Mariners Takeaways: Servais on Toro’s hot streak, starting pitchers, Sewald

Aug 10, 2021, 3:59 PM | Updated: 4:03 pm
Mariners LHP Marco Gonzales...
Mariners LHP Marco Gonzales was stellar in two starts during Seattle's recent road trip. (Getty)

The Mariners are still hanging around in the chase for an American League wild card spot, but after going 4-6 on this most recent road trip, the team has more work to do as they begin a six-game homestand Tuesday night against the Texas Rangers.

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His club may have been under .500 on the 10-game road trip, but Mariners manager Scott Servais still had plenty of positives to take away from his team’s three series against the Rangers, Tampa Bay Rays and New York Yankees.

Here are three key takeaways Servais shared on The Scott Servais Show, which airs on 710 ESPN Seattle every Tuesday at 1 p.m. with Jake and Stacy and Mariners insider Shannon Drayer.

How ’bout the new guy?

The prize return in the widely-discussed Kendall Graveman trade with the Houston Astros, the 24-year-old switch-hitting Abraham Toro has been one of the best hitters in baseball since coming to Seattle from Houston.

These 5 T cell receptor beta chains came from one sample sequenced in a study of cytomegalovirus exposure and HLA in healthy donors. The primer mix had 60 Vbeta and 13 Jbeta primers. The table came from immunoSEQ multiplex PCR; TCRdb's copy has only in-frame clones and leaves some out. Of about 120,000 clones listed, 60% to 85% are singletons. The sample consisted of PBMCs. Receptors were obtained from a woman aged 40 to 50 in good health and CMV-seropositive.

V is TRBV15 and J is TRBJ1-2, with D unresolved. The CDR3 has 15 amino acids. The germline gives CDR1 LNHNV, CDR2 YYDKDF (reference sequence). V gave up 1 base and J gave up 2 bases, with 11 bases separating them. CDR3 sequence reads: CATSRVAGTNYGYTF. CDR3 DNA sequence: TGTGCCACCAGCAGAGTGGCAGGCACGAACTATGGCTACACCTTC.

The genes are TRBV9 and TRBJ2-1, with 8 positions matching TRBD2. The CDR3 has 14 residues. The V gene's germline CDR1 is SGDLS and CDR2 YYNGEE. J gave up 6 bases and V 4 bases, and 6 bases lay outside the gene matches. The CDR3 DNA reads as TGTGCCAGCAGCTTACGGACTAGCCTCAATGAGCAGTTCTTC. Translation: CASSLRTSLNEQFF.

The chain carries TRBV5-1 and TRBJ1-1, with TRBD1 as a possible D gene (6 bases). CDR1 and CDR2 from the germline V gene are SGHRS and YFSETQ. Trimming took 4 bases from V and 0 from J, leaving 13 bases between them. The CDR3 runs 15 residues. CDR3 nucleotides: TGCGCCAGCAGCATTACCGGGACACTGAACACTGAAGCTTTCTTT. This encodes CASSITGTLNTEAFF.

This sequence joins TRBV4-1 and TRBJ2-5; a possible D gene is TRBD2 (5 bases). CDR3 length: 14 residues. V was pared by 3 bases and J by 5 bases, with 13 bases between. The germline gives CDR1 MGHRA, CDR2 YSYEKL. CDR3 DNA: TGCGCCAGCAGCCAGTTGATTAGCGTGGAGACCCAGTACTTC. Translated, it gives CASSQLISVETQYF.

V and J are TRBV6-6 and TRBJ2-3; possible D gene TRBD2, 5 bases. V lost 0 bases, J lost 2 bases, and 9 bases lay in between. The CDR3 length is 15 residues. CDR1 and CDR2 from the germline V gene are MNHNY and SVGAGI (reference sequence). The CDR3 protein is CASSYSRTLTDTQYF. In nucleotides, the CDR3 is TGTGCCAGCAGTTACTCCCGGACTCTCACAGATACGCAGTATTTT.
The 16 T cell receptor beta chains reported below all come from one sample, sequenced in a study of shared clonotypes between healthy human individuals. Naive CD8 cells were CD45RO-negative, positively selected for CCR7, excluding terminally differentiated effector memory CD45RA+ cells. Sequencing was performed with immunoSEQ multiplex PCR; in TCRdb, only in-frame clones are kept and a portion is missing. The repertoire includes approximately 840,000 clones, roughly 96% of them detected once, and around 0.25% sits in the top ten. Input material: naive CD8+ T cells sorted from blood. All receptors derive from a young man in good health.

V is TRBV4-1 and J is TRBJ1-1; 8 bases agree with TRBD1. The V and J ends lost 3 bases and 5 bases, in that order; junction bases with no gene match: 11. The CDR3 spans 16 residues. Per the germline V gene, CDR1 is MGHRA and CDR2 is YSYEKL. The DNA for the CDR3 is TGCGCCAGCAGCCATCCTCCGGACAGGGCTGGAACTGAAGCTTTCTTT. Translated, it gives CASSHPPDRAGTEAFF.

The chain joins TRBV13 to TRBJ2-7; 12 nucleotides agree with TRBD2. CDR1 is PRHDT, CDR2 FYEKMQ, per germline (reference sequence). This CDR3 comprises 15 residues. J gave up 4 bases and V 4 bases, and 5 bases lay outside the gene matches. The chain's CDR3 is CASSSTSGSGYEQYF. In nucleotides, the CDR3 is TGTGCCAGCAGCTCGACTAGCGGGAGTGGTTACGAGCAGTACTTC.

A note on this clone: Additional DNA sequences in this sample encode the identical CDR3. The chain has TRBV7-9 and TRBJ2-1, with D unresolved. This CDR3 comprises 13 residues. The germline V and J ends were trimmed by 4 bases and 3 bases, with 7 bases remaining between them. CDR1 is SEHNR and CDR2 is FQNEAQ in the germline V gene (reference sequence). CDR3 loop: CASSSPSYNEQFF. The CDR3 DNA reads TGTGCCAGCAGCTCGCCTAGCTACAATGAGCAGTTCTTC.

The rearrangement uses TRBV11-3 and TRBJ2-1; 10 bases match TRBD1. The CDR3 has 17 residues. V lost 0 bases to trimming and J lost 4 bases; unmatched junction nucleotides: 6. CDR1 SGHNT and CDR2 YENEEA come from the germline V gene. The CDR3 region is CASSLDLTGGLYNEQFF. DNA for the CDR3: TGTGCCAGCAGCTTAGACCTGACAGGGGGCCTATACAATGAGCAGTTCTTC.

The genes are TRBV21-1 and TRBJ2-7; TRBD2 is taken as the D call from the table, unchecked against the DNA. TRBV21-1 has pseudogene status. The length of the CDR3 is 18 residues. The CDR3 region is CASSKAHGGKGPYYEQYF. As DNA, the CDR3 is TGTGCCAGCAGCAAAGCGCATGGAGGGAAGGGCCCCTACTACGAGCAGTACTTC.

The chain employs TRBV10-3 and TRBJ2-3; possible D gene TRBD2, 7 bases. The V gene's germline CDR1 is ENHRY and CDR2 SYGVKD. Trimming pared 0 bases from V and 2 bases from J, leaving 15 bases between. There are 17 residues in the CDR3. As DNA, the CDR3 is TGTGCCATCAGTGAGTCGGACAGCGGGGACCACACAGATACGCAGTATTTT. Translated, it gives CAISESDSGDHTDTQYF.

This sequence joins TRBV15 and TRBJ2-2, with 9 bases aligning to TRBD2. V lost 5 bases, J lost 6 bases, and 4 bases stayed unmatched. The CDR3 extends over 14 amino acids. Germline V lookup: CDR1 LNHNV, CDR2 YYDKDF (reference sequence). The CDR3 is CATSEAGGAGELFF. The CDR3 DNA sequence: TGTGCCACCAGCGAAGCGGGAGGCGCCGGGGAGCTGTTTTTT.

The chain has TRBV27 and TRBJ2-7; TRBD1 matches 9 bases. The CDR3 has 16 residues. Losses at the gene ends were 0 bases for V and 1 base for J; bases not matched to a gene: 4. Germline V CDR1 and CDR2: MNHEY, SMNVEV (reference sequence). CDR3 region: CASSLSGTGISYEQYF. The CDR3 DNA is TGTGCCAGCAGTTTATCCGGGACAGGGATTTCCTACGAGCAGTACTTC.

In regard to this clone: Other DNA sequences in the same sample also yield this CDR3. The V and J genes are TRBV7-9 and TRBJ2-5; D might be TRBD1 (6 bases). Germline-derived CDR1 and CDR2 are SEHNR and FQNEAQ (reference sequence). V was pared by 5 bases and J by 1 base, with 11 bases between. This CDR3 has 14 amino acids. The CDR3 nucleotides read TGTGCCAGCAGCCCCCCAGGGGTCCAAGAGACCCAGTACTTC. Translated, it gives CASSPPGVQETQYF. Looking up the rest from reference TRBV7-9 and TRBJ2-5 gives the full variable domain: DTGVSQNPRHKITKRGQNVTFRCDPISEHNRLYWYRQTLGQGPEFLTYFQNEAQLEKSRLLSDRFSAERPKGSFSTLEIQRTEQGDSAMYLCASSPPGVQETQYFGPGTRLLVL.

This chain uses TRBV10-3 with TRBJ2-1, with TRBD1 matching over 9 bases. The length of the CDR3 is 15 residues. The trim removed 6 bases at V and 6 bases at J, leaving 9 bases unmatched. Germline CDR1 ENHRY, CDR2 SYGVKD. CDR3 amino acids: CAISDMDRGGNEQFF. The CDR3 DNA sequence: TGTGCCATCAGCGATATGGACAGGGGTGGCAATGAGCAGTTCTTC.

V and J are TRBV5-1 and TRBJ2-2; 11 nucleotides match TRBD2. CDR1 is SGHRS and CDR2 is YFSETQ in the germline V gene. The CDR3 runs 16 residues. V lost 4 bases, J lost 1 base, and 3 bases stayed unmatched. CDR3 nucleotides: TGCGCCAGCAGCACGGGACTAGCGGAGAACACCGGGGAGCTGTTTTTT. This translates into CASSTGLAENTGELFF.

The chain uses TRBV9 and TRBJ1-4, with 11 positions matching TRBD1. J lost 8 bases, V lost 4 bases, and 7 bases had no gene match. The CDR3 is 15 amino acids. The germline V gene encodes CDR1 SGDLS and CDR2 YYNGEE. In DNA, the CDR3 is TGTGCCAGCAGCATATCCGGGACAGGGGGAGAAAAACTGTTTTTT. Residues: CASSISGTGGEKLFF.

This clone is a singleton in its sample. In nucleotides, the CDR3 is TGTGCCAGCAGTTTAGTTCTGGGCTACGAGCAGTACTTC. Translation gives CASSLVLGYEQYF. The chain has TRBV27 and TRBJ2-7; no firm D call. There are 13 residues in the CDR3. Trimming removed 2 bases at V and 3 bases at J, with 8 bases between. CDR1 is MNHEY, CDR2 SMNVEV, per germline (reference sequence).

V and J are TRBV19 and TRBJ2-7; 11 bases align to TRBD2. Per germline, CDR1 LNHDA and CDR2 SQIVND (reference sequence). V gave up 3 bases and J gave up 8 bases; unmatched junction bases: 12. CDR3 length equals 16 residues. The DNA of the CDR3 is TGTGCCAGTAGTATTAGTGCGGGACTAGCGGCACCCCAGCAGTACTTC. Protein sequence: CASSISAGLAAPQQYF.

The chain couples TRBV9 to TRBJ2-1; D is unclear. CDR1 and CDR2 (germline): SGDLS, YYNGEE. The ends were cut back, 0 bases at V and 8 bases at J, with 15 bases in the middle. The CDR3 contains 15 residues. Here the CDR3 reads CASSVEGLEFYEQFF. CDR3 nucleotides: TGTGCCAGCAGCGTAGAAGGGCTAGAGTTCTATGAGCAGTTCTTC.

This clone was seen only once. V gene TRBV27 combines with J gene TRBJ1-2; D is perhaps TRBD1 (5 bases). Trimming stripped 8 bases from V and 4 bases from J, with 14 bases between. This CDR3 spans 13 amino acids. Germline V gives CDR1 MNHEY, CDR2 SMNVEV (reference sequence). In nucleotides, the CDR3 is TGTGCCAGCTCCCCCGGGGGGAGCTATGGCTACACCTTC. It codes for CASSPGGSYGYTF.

In 12 games with the Mariners, Toro is slashing .386/.460/.682 with three home runs, seven RBIs and a stolen base. That’s helped him accumulate 0.9 Wins Above Replacement, which is already tied for the 11th-most WAR on the Mariners.

During this recent road trip, Toro hit .385 with a home run and three RBIs in 10 games.

Servais was asked about the type of hitter Toro is and can develop into, and he heaped plenty of praise the young infielder’s way.

“I think he might have more power maybe than anyone anticipated … I think potentially there’s more power that will come,” Servais said. “But I love his ability to control the strike zone. That’s what excites me the most is that he doesn’t chase.”

It may be an early sample size, but in 50 plate appearances in a Mariners uniform, Toro has more walks (five) than strikeouts (four), and he’d done so while hitting for power and average from both sides of the plate. Servais sees a very bright future for Toro if he can keep that kind of approach up.